In terms of sensitivity, K-band appears to be very slightly better than similarly priced Whistlers, while X-band and Ka-bands appear to trail. Certainly off-axis detections are not nearly at the level of the high-end detectors, but this has one upshot to it, the detector can be quieter around town when presented with the myriad of X and K-band door openers that exist.
In an apparent contradiction, the filtering or sweeping patterns aren’t as tight as I would like because while the Cobra has less sensitivity to X and K-band than other detectors, it can false more often than those other detectors when it encounters certain frequencies of radar in the X and K-band range.
An especially notable aspect of this Cobra is the handling of its local oscillation emissions. In models of the past, Cobras have been notorious for setting off other detectors on Ka-band. This behavior is history. Any LO interference now between two detectors appears to be similar now as any other emitting detector interference (often reduced alerting distances during the time of interference).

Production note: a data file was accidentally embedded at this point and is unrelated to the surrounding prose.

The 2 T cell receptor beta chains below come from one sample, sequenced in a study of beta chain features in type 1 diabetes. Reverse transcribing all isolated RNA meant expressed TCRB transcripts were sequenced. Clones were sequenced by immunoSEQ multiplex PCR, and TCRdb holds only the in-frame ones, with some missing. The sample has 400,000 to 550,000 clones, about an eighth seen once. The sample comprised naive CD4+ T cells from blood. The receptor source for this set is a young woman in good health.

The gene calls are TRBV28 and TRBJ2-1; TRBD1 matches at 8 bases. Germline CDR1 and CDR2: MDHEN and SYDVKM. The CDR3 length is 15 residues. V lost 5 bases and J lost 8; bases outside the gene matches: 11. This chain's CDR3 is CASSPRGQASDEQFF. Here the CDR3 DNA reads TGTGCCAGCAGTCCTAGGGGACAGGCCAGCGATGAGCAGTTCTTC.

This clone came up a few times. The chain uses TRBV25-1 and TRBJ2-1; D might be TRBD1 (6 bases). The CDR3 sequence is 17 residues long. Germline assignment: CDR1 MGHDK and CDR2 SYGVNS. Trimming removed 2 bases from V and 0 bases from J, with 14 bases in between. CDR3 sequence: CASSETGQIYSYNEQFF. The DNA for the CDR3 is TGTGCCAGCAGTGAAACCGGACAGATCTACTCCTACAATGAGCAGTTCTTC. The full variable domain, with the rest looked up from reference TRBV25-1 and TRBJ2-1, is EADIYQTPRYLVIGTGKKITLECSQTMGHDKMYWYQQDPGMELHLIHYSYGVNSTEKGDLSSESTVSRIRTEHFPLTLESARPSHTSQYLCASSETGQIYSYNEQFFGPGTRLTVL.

The detector’s windshield-mounting bracket appears nicely designed and the two suction cups adhere well to clean windshield surface. Cobra also provides a nicely designed power cable which provides a USB connector in which to plug your smartphone.
To wrap things up, let me be clear, this Cobra is not going to set any long-distance detection records nor will it perform at the same level of the high-end detectors from the other detector manufacturers, especially with extreme off-axis signals. That being said, this Cobra provides sufficient detections, I believe, in many targeting scenarios and provides laser detection capabilities beyond what its price point would otherwise suggest. When you throw in, at no cost, the well-designed iRadar application, I would say this is the best Cobra yet offered for the money and one that can be taken seriously enough. While I would still lean towards a Whistler CR90 at this price point, the Cobra is a likable unit and I certainly wouldn’t fault another driver for selecting this model for the interesting features and capabilities it provides. It would be nice if Cobra would continue to improve upon their accomplishments here with future models.